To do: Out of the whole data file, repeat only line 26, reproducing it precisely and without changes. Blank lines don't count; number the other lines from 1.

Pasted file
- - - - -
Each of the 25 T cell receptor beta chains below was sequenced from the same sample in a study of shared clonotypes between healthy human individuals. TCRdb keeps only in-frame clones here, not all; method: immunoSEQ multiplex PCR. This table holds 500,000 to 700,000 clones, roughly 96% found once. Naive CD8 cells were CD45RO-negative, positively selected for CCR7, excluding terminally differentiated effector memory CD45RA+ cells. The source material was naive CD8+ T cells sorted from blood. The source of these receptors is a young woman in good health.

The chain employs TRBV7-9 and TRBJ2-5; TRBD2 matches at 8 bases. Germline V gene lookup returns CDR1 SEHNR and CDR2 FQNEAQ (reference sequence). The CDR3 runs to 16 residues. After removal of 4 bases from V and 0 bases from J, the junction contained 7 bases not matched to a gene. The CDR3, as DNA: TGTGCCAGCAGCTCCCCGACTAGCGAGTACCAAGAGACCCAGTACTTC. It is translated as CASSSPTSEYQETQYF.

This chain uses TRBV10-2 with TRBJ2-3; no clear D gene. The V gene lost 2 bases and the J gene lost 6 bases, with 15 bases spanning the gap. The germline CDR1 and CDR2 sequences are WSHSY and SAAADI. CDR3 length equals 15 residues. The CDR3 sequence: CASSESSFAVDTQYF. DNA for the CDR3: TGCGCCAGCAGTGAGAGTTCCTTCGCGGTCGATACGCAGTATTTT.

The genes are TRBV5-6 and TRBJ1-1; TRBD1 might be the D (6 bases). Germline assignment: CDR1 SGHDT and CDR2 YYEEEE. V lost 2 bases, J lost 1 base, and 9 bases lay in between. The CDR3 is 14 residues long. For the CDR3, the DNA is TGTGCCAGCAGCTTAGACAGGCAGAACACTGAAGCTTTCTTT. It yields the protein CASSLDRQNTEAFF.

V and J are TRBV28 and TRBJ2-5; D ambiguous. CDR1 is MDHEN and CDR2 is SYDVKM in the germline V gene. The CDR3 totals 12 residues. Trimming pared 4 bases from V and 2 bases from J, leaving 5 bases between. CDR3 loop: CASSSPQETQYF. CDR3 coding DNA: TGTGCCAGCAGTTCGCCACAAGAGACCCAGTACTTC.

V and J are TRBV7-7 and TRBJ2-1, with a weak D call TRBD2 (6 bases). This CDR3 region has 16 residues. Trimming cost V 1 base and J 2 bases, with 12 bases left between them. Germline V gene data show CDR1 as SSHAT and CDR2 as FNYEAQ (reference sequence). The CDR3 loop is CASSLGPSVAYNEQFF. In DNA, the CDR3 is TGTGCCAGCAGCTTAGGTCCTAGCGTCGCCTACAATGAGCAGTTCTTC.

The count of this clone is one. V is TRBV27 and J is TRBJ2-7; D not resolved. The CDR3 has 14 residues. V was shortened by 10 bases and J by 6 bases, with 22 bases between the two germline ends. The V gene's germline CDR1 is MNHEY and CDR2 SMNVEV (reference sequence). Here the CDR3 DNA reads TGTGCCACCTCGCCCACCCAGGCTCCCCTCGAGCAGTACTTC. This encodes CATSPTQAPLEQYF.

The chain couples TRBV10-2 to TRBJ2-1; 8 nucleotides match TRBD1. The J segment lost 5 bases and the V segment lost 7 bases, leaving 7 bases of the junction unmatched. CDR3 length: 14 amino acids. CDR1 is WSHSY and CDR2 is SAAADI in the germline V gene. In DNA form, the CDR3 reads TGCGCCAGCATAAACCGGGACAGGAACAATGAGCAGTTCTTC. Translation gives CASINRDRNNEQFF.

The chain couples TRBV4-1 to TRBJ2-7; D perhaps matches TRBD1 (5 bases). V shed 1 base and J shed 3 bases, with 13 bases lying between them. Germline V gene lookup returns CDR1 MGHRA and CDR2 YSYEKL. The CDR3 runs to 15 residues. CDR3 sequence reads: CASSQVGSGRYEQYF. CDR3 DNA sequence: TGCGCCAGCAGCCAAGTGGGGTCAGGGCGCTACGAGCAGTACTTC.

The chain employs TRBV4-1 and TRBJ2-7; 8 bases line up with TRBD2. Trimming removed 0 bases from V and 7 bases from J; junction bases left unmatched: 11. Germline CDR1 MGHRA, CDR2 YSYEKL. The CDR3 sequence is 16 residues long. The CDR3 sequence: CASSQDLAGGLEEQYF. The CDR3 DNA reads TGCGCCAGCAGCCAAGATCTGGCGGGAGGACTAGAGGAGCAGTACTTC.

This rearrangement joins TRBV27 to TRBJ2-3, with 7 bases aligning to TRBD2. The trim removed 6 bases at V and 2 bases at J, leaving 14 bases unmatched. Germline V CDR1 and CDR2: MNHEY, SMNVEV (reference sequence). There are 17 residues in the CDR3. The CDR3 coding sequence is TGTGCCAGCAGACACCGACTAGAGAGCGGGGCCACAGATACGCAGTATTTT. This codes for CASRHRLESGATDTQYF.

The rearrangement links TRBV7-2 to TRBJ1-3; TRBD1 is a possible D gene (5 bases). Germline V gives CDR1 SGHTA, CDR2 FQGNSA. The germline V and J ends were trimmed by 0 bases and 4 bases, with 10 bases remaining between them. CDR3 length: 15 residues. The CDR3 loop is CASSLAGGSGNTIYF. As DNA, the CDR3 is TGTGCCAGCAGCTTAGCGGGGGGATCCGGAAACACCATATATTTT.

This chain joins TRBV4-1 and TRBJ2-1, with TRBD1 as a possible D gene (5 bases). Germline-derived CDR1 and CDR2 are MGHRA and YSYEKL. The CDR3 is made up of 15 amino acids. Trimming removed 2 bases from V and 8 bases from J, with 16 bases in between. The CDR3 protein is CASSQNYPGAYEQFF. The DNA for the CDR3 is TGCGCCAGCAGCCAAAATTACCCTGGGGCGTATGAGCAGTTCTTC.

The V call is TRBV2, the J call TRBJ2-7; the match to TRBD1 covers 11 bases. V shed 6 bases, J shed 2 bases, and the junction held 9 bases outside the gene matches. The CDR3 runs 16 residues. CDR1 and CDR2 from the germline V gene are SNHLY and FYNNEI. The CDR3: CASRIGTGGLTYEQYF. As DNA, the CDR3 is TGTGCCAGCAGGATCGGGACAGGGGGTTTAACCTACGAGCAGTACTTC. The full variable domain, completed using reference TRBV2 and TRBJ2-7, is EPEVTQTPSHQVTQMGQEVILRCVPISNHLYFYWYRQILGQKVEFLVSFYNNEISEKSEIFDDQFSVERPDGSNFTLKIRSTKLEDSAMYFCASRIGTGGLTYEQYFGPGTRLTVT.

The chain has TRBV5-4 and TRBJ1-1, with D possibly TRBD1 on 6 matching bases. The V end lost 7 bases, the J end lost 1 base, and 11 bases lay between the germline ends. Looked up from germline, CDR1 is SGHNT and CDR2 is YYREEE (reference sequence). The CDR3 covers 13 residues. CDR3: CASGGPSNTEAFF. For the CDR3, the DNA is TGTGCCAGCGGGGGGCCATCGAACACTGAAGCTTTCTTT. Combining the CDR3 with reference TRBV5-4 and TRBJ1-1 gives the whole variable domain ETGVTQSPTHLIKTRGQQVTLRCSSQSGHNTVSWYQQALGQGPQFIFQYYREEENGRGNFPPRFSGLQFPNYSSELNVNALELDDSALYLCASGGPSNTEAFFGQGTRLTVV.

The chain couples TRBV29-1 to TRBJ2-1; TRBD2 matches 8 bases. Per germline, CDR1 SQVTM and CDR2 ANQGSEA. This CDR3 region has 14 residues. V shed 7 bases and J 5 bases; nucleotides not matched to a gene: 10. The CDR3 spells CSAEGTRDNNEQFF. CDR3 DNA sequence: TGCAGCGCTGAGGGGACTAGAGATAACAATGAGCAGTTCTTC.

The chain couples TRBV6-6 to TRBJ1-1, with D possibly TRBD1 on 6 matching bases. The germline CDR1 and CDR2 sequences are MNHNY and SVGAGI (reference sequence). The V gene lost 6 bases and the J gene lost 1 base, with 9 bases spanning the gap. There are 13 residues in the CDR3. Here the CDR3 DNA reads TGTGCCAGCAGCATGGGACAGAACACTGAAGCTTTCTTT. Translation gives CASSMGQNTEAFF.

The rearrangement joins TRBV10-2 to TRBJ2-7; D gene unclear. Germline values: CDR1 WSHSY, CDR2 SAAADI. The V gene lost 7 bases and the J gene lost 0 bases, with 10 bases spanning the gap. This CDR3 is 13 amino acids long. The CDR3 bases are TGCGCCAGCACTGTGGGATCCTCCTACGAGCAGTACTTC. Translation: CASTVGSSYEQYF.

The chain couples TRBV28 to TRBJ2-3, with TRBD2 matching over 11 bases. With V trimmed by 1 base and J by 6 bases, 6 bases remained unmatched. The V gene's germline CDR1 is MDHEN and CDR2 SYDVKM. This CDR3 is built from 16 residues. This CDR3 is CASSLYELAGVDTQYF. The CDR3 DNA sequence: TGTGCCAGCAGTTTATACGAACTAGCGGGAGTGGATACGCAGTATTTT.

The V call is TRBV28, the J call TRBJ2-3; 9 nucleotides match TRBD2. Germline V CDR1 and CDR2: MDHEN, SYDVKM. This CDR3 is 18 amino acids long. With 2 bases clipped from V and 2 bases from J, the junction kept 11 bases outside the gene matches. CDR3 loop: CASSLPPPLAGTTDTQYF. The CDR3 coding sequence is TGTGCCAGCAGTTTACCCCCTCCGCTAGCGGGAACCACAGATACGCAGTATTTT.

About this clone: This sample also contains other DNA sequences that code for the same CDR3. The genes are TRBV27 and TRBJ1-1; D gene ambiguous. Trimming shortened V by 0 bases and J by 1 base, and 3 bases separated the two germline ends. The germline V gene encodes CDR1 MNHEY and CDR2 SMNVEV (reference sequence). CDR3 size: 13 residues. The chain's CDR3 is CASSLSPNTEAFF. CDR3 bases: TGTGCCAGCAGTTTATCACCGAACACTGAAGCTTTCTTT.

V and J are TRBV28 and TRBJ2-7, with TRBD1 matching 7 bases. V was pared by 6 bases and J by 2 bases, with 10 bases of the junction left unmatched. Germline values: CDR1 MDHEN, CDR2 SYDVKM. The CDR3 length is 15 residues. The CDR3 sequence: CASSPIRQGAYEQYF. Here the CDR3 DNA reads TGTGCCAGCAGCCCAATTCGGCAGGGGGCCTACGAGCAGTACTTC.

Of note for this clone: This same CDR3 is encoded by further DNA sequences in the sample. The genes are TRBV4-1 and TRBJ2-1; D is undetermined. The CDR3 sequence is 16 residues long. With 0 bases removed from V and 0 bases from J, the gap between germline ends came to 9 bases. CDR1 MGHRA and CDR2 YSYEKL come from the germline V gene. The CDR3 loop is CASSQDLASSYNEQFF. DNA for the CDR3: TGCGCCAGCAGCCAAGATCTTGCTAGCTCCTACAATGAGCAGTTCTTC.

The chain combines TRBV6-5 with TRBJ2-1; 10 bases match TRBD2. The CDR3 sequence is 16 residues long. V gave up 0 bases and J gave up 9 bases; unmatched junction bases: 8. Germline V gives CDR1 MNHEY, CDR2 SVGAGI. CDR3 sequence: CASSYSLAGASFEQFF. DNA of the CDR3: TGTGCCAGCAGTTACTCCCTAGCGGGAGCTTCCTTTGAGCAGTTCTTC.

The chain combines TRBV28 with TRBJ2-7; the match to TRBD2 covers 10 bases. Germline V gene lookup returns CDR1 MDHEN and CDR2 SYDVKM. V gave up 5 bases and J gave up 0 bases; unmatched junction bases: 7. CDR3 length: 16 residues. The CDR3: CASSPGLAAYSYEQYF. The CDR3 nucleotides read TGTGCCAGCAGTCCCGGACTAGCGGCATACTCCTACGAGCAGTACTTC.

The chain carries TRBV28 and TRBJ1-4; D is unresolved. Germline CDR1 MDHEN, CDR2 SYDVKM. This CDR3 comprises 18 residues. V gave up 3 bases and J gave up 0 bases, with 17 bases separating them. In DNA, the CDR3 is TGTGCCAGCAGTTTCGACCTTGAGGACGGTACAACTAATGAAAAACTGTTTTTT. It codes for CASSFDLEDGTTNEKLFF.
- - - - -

The chain carries TRBV28 and TRBJ1-4; D is unresolved. Germline CDR1 MDHEN, CDR2 SYDVKM. This CDR3 comprises 18 residues. V gave up 3 bases and J gave up 0 bases, with 17 bases separating them. In DNA, the CDR3 is TGTGCCAGCAGTTTCGACCTTGAGGACGGTACAACTAATGAAAAACTGTTTTTT. It codes for CASSFDLEDGTTNEKLFF.